Health Care Reform - The Public Option

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The contention over health insurance reform is sharpening its focus on the Democrats' proposal of a government sponsored health insurance program that would compete with private insurance.

Competitive Option or Trojan Horse?

The White House and a majority of Congressional Democrats say that a public health care plan would give consumers a more competitive option, especially for those who are shut out of private insurance because of a pre-existing condition or for those who simply cannot afford private care. Republicans say the public health care option is a Trojan horse with built-in measures that will inevitably dismantle private insurance while increasing costs and reducing choices.

Though the drive for a single-payer health care plan, where the government would act as the one and only clearing house for all health care coverage, is all but buried, many Democrats are determined to include a government run public health care option as part of the larger package. Many Republicans would rather see the whole medical system released to the forces of the open market.

Both sides of Congress understand and agree that health care costs, and overall health care spending, have risen more sharply than any other major sector of the economy, and far faster than inflationary trends in general. These costs are stifling the growth of businesses across the country and leaving families with inadequate or no health care coverage at all.

An estimated 45.7 million people in the United States, including 8 million children, have no health insurance at all. When these uninsured consumers require medical attention, they often use the emergency room doctors and nurses as their primary care physicians, and those paying for private insurance inevitably cover those costs.

So What Is this Public Option?

According to proponents of the public plan, it has two main purposes. One is to promote cost savings in the insurance industry and to bring lower costs to the consumer, creating greater competition in the insurance market. The other purpose, advocates of the plan say, is to offer people a choice that doesn't exist today. Because private insurers are driven to make a profit, they compete to avoid enrolling and caring for the roughly one percent of people who account for as much as one quarter of all health care spending. Because a public plan doesn't need to make a profit, such an option would be open to anyone.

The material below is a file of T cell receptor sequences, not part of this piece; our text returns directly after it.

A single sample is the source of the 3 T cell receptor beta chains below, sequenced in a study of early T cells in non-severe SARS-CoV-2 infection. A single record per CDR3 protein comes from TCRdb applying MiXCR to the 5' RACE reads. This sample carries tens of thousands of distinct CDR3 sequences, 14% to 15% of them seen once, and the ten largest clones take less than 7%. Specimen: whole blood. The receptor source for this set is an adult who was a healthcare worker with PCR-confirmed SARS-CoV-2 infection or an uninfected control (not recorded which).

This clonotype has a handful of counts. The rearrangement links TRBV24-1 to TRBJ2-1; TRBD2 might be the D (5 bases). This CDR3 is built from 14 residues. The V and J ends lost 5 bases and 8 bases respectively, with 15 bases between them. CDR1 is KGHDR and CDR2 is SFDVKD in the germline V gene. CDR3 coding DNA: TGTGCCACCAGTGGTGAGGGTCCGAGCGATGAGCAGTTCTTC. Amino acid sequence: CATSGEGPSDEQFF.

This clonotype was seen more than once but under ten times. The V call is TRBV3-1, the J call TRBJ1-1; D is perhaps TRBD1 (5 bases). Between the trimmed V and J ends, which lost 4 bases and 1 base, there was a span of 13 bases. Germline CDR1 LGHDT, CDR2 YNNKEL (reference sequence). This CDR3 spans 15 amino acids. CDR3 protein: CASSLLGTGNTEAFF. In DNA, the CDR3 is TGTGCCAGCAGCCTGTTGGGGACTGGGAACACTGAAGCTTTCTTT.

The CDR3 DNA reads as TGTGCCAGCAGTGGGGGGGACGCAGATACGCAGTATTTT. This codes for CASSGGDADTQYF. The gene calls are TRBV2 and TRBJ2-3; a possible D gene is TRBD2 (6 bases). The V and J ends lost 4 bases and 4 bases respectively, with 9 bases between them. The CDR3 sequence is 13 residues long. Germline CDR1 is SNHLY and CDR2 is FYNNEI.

Critics of a public health care option say that such a system could run in one of two ways, and that both ways are unacceptable. In one version, the government runs a public plan in a way that would drive prices down, forcing the rest of the insurance market to completely restructure how it does business, possibly forcing the end of private insurance. The public option would then be the only option, a single-payer system. Another version is one run by the government but with similar pricing and rules as existing private insurers. Critics worry that if this plan is the same as all of the other plans, would it really reduce costs? Opponents also suggest that Congress is unlikely going to allow this option to participate in the market as an equal player, and would tilt the field to their plan's advantage.

Is the Public Option like Medicare?

This public plan has been compared to the Medicare program that is now available for Americans over the age of 65. Supporters of the plan point out that Medicare has the largest provider network in the country, and that most doctors and hospitals participate with Medicare. People have a wider choice and greater access with Medicare than any other private insurer. The Medicare model is only one of many possibilities. The architecture of a public option is far from designed. It could possibly be an extension of Medicare, only use Medicare's payment system, or be completely separate from Medicare.